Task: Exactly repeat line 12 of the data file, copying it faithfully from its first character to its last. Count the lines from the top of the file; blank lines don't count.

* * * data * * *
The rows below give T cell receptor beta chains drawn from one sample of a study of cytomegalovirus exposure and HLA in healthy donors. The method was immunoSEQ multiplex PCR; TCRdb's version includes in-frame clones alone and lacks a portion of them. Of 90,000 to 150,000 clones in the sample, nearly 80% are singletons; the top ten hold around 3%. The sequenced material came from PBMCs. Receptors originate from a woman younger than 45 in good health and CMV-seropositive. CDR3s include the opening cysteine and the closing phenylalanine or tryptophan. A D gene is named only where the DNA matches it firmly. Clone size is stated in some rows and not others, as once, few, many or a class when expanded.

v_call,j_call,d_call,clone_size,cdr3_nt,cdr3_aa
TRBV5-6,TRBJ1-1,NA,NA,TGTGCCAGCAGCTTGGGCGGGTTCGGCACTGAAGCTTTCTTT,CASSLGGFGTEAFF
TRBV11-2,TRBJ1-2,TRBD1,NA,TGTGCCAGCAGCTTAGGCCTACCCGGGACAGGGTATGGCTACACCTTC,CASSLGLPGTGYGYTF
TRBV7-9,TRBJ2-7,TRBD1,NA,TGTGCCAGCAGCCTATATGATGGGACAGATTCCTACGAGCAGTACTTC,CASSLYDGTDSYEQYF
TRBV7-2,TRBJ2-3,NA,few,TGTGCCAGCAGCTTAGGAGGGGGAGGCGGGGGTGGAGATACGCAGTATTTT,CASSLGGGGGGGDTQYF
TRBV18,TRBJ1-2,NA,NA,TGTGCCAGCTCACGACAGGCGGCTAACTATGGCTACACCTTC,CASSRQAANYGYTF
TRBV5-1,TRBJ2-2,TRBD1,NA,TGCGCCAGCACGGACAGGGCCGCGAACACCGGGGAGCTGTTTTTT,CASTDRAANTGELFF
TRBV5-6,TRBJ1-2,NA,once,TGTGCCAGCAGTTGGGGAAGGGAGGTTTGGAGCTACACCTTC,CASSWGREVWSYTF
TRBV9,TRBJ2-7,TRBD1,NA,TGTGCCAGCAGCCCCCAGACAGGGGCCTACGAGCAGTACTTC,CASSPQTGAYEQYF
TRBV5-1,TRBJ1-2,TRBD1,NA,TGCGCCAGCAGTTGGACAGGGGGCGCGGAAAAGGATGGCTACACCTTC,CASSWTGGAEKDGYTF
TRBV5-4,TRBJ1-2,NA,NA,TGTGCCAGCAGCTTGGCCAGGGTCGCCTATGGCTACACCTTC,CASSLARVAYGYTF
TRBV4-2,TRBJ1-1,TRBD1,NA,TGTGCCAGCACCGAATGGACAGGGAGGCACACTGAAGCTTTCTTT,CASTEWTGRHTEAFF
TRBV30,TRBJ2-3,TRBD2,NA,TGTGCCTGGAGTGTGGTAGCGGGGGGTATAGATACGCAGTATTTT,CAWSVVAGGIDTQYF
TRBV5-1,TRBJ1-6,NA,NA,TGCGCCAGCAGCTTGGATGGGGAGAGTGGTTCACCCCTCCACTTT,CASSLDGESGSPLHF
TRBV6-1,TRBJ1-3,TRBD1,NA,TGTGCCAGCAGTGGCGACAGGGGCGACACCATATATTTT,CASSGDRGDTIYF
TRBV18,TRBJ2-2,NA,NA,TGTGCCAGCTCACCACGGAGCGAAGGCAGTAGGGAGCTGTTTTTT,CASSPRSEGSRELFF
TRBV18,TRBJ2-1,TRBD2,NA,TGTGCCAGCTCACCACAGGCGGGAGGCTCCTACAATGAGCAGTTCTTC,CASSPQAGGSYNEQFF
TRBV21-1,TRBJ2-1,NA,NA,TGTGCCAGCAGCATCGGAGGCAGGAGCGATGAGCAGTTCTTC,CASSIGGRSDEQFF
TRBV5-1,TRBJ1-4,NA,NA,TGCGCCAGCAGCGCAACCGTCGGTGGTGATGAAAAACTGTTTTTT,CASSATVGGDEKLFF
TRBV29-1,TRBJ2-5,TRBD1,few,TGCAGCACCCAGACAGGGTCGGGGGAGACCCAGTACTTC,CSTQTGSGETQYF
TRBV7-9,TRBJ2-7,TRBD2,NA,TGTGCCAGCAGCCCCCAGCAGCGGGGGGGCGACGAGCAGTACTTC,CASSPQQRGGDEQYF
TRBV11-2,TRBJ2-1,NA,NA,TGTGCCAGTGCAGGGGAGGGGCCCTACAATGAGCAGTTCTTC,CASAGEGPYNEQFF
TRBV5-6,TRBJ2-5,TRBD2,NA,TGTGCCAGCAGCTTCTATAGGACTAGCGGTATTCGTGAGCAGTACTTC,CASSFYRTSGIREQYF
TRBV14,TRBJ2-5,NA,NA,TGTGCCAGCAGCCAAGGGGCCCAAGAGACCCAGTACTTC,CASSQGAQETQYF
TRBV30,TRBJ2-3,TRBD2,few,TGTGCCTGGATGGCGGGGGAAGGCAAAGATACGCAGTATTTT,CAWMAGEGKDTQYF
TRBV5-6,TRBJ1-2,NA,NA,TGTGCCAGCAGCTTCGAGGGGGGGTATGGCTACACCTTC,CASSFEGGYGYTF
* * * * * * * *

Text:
TRBV5-4,TRBJ1-2,NA,NA,TGTGCCAGCAGCTTGGCCAGGGTCGCCTATGGCTACACCTTC,CASSLARVAYGYTF